| quotes.

...

|===================================================== | 67%
| This is called 'implicit coercion', because we didn't ask for it. It just happened. But
| why didn't R just convert the names of our patients to numbers? I'll let you ponder
| that question on your own.

...

|======================================================== | 69%
| So, we're still left with the question of how to include the names of our patients in
| the table without destroying the integrity of our numeric data. Try the following --
| my_data <- data.frame(patients, my_matrix)

my_data<-data.frame(patients,my_matrix)

| Your dedication is inspiring!

|========================================================== | 72%
| Now view the contents of my_data to see what we've come up with.

my_data
patients X1 X2 X3 X4 X5
1 Bill 1 5 9 13 17
2 Gina 2 6 10 14 18
3 Kelly 3 7 11 15 19
4 Sean 4 8 12 16 20

| You are doing so well!

|============================================================ | 75%
| It looks like the data.frame() function allowed us to store our character vector of
| names right alongside our matrix of numbers. That's exactly what we were hoping for!

...

|============================================================== | 78%
| Behind the scenes, the data.frame() function takes any number of arguments and returns
| a single object of class data.frame that is composed of the original objects.

...

|================================================================ | 81%
| Let's confirm this by calling the class() function on our newly created data frame.

class(my_data)
[1] "data.frame"

| Excellent work!

|=================================================================== | 83%
| It's also possible to assign names to the individual rows and columns of a data frame,
| which presents another possible way of determining which row of values in our table
| belongs to each patient.

...

|===================================================================== | 86%
| However, since we've already solved that problem, let's solve a different problem by
| assigning names to the columns of our data frame so that we know what type of
| measurement each column represents.

...

|======================================================================= | 89%
| Since we have six columns (including patient names), we'll need to first create a
| vector containing one element for each column. Create a character vector called cnames
| that contains the following values (in order) -- "patient", "age", "weight", "bp",
| "rating", "test".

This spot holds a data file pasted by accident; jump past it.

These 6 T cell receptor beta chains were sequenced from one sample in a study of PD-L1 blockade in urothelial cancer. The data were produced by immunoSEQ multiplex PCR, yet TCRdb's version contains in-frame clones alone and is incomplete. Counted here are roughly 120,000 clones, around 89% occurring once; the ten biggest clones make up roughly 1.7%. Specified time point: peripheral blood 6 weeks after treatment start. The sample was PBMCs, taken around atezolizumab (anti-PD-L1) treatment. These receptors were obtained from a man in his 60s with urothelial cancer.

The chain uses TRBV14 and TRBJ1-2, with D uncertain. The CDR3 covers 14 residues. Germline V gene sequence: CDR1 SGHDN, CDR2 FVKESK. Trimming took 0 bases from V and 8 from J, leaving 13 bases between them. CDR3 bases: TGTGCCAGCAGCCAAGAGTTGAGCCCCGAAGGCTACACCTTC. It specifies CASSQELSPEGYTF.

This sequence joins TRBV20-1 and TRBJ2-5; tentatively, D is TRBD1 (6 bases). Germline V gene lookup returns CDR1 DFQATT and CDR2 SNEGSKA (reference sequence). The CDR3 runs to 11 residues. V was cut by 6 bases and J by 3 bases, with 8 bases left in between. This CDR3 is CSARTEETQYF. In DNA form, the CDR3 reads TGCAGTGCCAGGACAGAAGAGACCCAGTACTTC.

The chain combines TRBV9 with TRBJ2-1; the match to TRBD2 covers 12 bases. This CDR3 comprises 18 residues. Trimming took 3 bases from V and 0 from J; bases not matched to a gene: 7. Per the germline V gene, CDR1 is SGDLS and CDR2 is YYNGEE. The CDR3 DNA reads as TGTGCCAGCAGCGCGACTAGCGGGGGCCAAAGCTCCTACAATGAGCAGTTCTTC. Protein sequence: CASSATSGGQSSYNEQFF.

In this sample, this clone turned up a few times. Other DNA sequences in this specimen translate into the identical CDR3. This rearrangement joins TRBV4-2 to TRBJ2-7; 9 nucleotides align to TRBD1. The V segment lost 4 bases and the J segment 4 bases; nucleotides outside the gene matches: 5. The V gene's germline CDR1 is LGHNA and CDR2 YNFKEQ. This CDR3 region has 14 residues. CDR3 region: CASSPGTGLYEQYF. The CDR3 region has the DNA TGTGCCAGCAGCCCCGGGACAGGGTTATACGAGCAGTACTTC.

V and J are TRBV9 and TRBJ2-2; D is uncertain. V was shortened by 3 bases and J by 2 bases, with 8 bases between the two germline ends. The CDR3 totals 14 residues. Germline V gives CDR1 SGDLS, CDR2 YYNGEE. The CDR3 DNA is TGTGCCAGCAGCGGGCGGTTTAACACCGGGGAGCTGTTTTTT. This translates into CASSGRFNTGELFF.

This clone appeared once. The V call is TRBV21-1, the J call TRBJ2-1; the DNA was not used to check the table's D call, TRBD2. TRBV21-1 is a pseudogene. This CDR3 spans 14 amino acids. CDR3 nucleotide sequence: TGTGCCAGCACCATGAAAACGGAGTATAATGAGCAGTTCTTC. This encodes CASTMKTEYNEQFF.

cnames<-c("patient", "age", "weight", "bp", "rating", "test")

| Excellent job!

|========================================================================= | 92%
| Now, use the colnames() function to set the colnames attribute for our data frame.
| This is similar to the way we used the dim() function earlier in this lesson.

colnames(my_data)<-cnames

| Excellent work!

|============================================================================ | 94%
| Let's see if that got the job done. Print the contents of my_data.

my_data
patient age weight bp rating test
1 Bill 1 5 9 13 17
2 Gina 2 6 10 14 18
3 Kelly 3 7 11 15 19
4 Sean 4 8 12 16 20

| Excellent work!

|============================================================================== | 97%
| In this lesson, you learned the basics of working with two very important and common
| data structures -- matrices and data frames. There's much more to learn and we'll be
| covering more advanced topics, particularly with respect to data frames, in future
| lessons.

...

|================================================================================| 100%
| Would you like to receive credit for completing this course on Coursera.org?

1: No
2: Yes

Selection: 2
What is your email address? [email protected]
What is your assignment token? xXxXxxXXxXxxXXXx
Grade submission succeeded!

| You got it right!

| You've reached the end of this lesson! Returning to the main menu...

| Please choose a course, or type 0 to exit swirl.

1: R Programming
2: Take me to the swirl course repository!

Selection: 0

| Leaving swirl now. Type swirl() to resume.

ls()
[1] "cnames" "my_data" "my_matrix" "my_matrix2" "my_vector" "patients"
rm(list=ls())

Last updated 2020-04-14 10:18:05.910590 IST